D   Performing diagnostic studies 13%
  1 Position diagnostic catheters  
  2 Perform stimulation protocols  
  3 Perform venography  
  4 Perform tilt table test  
E   Performing Therapeutic Procedures 18%
  1 Assist physicians with vascular interventions  
  2 Assist transseptal puncture  
  3 Assist Physician with Ablation  
  4 Assist Physicians with lead extractions  
  5 Assist with periocardiocentesis  
  6 Assist Physicians with Implant Devices  
F   Collecting Data 11%
  1 Analyze ECG  
  2 Analyze EGMs.  
G   Communicating With Patients and the Health Care Team 5%
  1 Update family regarding patients  
  2 Summarize procedural data  
  3 Hand off patients (reporting)  
  4 Conduct patient education and training  
       
  1. Cardiac Arrhythmia: Mechanisms, Diagnosis&Management, 2nd Edition, Philip Podrid and Peter Kowye, 2001.
  2. Electrophysiologic Testing, 4th Edition, Richard Fogoros, 2006.
  3. Cardiac Pacing and ICDs, 3rd Edition, Kenneth Ellenbogen, MD and Mark Wood, MD, 2005.
  4. Drugs for the Heart, 6th Edition, Lionel Opie and Bernard Gersh, 2004.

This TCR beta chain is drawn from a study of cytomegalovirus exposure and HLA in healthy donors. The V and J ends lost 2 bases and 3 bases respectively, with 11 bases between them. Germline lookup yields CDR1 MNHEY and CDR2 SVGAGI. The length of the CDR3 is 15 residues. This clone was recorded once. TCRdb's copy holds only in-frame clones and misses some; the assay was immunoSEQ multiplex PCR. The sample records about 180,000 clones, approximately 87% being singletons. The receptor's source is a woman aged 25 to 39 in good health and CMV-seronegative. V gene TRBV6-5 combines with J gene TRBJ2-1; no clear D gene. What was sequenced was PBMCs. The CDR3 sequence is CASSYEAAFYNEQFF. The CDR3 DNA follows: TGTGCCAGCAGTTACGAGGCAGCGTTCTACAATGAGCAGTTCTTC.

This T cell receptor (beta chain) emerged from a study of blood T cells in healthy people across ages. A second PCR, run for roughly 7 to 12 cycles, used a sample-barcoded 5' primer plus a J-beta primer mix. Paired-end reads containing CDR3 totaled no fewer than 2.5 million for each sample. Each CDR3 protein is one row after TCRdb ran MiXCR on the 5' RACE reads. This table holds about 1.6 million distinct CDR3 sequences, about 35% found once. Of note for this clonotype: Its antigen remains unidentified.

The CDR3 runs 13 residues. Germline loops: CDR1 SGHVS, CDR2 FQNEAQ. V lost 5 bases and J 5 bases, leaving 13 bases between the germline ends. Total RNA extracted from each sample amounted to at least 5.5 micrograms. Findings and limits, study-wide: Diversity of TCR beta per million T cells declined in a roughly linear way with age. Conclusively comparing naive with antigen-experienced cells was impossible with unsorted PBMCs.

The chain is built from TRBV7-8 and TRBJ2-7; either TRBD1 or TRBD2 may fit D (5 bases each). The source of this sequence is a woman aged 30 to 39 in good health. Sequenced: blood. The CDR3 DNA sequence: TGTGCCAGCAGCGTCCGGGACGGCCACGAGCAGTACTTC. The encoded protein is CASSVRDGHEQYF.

5. Cardiac Pacing and Defibrillation: A Clinical Approach, David Hayes, Margaret Lloyd and Paul Friedman, 2000.
  6. Device Therapy for Congestive Heart Failure, Kenneth Ellbogen, MD, G. Neal Kay, MD, and Bruce Wilcoff, MD, 2003.
  7. Resynchronization and Defibrillation for Heart Failure: A Practical Approach, David Hayes, MD, Paul Wang, MD, Jonathan Sackner-Bernstein, MD, Samuel Asivatham, MD, 2004.
  8. Handbook of Cardiac Electrophysiology: A Practical Guide to Invasive EP Studies and Catheter Ablation, Francis Murgatroyd, Andrew Krahn, George Klein, Raymond Yee, and Allan Skanes, 2002.
  9. ACLS Handbook, 2006 Revision, AHA.
  10. Catheter Ablation of Cardiac Arrhythmias: Basic Concepts and Clinical Applications, David Wilbur, MD, Douglas Packer, MD, and William Stevenson, MD 2008.